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A BLUEPRINT FOR REBUILDING BROKEN SPINAL CORDS

Ever since the days of the Egyptians, doctors have believed that injuries to the spinal cord and other parts of the central nervous system were beyond medicine's reach. For virtually all paralysis victims, the message was bleak: Don't even hope for recovery. ''When I got out of medical school in 1981, the dogma was the same as it has been for 1,000 years. If you make a cut in the spinal cord or brain, it can't grow back,'' explains Dr. Ron Cohen, president of New York biotech startup Acorda Therapeutics. ''It's been a field that for thousands of years has been completely refractory to medical intervention.''

Until now. Using a whole series of bold new approaches, scientists have been able to do everything from fixing spinal-cord injuries in rats to slowing brain degeneration in Parkinson's disease. ''It's a complete revolution in the field,'' says Cohen. ''Everyone now believes that we will have restorative therapies in clinical trials in the next two to three years.''

For a glimpse of this new world of nerve regeneration, drop by the lab of Dr. Mark H. Tuszynski at the University of California, San Diego. Tuszynski's team has been able to genetically engineer cells to make substances that promote nerve growth. The researchers then can inject these gene-altered cells into the damaged spinal cords of rats. The results are little short of amazing. Tuszynski has been able to make paralyzed rats walk again -- albeit not perfectly. And he envisions more sophisticated approaches in which added genes can be turned on and off at the right time to significantly boost the effectiveness of the therapy.

REGROWABLE. Tuszynski's success at delivering nerve growth factors is only one of many exciting developments in the field. Another tack builds on a key discovery by Swiss scientist Martin Schwab in 1988. Researchers used to think that the nerves in your hand are fundamentally different from those in the brain and central nervous system (CNS). Nerves in your hand (part of the so-called peripheral nervous system) are able to grow back after injury, although slowly. But nerve cells in the brain and CNS, doctors believed, no longer have that ability.

What Schwab found was that the CNS hasn't really lost the ability to regrow. Instead, regrowth is blocked by powerful inhibitory substances. Schwab was able to isolate two such substances. Since then, he has devised ways of blocking their action. One method involves a so-called monoclonal antibody that binds to the inhibitors and neutralizes them. In a recent paper in Nature Neuroscience, Schwab's team described how they damaged one side of the base of the brain in rats. Rats so injured lose the ability to move and control one of their front paws. But after treatment with the monoclonal antibody, the rats undergo a remarkable recovery, regaining much of the lost ability.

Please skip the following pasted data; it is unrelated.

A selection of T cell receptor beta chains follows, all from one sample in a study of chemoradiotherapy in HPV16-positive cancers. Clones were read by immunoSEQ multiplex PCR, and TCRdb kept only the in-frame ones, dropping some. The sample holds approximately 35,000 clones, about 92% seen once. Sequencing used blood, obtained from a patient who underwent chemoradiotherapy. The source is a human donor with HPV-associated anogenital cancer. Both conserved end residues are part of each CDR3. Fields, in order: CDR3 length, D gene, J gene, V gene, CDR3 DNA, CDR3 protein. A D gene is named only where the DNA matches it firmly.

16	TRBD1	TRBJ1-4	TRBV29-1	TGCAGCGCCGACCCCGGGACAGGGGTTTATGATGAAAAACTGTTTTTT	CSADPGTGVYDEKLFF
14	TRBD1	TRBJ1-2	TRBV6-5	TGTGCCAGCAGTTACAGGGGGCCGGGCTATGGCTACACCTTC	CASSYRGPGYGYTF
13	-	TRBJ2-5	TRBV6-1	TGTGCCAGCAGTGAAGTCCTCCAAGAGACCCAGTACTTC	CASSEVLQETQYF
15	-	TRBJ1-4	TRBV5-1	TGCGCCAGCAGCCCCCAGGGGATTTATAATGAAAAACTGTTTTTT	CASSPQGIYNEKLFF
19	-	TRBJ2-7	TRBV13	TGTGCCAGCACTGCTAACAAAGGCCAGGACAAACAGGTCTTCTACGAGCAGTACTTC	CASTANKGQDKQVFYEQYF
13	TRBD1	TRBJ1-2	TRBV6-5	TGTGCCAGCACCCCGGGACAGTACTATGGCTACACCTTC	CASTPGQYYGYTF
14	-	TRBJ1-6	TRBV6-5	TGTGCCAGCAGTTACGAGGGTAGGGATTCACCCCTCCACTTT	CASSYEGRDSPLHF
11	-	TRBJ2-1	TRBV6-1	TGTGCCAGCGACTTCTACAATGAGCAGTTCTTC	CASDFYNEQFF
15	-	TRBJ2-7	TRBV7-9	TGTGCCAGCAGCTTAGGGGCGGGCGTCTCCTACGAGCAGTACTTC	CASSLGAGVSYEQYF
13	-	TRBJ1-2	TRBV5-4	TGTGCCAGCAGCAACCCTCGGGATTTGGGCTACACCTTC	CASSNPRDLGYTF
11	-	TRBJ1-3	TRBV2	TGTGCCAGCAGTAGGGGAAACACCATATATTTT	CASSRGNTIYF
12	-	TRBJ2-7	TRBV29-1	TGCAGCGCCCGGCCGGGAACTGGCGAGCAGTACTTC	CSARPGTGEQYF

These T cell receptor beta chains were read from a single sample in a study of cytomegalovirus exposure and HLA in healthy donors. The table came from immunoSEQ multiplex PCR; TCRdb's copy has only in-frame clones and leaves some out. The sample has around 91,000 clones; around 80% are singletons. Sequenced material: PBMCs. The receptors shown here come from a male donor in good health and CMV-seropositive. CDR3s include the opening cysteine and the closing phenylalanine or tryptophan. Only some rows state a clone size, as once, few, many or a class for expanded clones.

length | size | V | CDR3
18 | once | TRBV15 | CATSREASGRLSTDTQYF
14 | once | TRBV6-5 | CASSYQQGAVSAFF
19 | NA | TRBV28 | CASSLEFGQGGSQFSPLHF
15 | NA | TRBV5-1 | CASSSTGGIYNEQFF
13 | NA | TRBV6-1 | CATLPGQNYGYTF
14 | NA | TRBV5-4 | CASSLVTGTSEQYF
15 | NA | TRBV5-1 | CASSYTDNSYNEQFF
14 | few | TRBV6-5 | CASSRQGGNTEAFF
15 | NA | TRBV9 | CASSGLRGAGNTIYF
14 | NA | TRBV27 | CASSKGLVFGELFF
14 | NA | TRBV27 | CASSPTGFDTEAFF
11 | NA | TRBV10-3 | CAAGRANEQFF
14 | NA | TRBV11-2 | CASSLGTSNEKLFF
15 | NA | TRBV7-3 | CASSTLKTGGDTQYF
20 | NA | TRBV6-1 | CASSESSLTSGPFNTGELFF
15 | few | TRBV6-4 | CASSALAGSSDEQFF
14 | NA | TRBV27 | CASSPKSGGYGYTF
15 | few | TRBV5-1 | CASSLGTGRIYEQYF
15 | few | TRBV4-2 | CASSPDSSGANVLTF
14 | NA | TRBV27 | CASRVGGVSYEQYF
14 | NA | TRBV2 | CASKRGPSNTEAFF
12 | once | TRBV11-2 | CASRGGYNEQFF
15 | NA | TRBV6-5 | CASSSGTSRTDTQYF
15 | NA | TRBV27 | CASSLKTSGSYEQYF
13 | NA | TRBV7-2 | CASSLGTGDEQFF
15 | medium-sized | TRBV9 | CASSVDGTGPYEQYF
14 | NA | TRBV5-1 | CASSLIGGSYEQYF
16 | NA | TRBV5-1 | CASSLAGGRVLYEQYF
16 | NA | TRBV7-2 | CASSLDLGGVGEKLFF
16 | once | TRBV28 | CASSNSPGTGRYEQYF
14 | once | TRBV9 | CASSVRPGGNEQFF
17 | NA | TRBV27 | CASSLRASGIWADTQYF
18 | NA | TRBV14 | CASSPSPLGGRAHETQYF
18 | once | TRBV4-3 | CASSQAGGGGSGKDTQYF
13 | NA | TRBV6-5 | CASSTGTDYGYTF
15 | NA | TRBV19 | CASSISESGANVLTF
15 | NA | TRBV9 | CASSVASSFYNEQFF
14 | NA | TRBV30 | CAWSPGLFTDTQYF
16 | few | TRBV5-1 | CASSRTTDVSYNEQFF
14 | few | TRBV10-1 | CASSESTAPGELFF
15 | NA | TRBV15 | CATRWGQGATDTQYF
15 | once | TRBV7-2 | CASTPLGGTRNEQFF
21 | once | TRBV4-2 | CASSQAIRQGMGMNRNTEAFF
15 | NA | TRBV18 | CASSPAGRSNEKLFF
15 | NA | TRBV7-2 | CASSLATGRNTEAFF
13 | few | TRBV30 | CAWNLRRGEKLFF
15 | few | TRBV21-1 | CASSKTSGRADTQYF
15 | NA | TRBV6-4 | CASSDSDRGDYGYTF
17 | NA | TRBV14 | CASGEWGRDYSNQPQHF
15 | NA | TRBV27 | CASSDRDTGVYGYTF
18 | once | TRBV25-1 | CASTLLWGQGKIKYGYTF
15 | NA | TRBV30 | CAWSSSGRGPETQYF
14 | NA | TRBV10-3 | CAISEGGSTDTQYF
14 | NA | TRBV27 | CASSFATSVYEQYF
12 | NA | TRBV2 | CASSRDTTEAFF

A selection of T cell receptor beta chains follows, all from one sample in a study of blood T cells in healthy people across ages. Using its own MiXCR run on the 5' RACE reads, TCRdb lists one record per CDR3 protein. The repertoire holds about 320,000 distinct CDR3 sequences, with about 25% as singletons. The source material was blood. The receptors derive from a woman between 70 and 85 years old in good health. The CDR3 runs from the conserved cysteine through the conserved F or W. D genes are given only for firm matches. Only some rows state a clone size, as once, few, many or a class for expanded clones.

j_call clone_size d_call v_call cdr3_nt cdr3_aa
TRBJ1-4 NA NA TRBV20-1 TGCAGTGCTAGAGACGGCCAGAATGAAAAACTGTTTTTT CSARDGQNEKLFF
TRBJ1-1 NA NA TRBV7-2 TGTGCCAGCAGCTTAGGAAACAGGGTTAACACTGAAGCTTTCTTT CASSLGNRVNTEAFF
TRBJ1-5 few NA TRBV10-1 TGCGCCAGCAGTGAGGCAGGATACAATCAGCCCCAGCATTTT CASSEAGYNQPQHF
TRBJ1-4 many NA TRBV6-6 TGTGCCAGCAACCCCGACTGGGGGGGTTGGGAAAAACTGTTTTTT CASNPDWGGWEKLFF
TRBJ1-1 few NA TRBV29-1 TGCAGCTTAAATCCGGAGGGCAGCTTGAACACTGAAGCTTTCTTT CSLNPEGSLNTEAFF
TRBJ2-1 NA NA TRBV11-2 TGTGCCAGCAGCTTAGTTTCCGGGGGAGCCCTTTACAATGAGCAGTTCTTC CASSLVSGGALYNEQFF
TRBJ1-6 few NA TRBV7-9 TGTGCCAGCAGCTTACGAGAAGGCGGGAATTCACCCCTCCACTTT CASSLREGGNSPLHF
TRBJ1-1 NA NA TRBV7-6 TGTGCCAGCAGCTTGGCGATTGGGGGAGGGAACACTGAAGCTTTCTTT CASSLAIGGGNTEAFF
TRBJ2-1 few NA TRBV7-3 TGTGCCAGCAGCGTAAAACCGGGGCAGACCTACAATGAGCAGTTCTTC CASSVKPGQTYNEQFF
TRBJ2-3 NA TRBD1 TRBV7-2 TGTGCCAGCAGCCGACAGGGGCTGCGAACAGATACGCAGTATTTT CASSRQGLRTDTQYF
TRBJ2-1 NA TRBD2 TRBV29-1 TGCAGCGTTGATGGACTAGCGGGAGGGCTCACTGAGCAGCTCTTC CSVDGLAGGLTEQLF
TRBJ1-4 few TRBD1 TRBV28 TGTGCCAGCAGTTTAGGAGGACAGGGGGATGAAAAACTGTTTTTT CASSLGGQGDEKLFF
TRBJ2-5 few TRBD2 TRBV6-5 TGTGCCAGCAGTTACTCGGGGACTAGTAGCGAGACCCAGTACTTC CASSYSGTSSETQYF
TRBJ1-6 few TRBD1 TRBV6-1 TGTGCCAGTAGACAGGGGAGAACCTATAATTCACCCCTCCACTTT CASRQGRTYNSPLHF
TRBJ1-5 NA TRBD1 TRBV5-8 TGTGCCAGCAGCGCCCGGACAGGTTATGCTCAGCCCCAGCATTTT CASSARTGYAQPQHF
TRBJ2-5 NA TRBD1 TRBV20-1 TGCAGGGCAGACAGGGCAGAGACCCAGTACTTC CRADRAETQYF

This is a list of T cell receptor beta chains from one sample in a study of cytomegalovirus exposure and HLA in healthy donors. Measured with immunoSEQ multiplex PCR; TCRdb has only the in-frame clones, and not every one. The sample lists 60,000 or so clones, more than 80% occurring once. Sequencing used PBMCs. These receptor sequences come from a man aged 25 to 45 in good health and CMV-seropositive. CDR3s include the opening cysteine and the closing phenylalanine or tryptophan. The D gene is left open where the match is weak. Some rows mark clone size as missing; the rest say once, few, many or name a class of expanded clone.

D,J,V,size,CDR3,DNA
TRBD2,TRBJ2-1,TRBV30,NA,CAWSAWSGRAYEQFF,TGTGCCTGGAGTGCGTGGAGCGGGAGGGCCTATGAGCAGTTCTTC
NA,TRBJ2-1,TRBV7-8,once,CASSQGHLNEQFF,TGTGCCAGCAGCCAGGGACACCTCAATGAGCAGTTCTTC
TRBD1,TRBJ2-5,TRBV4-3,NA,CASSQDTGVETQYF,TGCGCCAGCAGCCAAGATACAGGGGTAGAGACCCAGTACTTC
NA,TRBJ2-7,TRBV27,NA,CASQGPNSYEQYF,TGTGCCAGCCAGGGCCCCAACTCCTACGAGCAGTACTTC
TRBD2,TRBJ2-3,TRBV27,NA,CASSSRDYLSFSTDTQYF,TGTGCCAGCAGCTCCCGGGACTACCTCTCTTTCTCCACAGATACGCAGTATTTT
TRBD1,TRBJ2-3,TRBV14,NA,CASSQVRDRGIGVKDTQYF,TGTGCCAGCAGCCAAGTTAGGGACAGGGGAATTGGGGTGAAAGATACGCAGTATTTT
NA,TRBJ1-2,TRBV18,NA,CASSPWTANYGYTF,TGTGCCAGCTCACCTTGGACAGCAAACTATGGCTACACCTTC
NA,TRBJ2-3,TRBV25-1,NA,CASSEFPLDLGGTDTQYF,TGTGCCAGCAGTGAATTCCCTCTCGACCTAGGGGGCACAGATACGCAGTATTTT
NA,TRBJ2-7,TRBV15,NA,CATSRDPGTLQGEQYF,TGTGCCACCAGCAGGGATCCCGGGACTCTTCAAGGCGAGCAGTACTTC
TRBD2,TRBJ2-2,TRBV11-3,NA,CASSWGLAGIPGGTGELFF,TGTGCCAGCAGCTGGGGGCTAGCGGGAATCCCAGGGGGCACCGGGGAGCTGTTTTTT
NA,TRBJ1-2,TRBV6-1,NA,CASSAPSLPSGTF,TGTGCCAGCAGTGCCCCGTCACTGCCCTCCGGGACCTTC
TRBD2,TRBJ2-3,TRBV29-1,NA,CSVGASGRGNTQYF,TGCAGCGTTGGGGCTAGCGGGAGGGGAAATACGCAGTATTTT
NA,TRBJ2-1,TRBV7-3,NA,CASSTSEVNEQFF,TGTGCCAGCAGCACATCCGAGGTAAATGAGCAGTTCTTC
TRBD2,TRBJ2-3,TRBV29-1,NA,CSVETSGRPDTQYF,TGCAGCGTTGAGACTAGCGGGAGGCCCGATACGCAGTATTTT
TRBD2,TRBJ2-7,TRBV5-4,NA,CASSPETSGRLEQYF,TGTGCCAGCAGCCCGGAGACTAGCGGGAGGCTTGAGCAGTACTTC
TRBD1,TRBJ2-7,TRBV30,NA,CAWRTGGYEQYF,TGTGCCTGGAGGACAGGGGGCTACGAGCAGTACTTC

DELAYED REACTION? Of course, there's a vast difference between regenerating nerves in rats and helping human victims of paralysis toss aside their wheelchairs and walk again. Schwab's results are ''exciting, but it's still early-stage research,'' cautions Murray A. Goldberg, CFO of Regeneron Pharmaceuticals Inc., a Tarrytown (N.Y.), biotech company that owns the rights to Schwab's monoclonal antibody. One looming question, for instance, is how long injured nerves retain the ability to regrow or regenerate. In the animal studies to date, scientists treat the animals soon after the damage is done. But what about the tens of thousands of people who have been paralyzed for years? Can the growth potential of their nerves be reawakened?

No one knows yet. ''That's been one of the major criticisms of the field,'' admits Dr. Wise Young, a neuroscientist and nerve regeneration pioneer at Rutgers University. ''No one has done an experiment months or years after injury.''

But such experiments are likely soon. Already, at least a half-dozen different approaches to regenerating nerves have shown promise in animals. In the next few years, researchers want to find out which of these, either alone or together, offers the most hope for people. ''The task now is to find the best combination and optimize it so we can take it to clinical trials,'' explains Young. And if it works, as many scientists believe it will, medicine will finally be able to offer real treatment instead of simply confirming a life sentence of paralysis.

By John Carey in Washington



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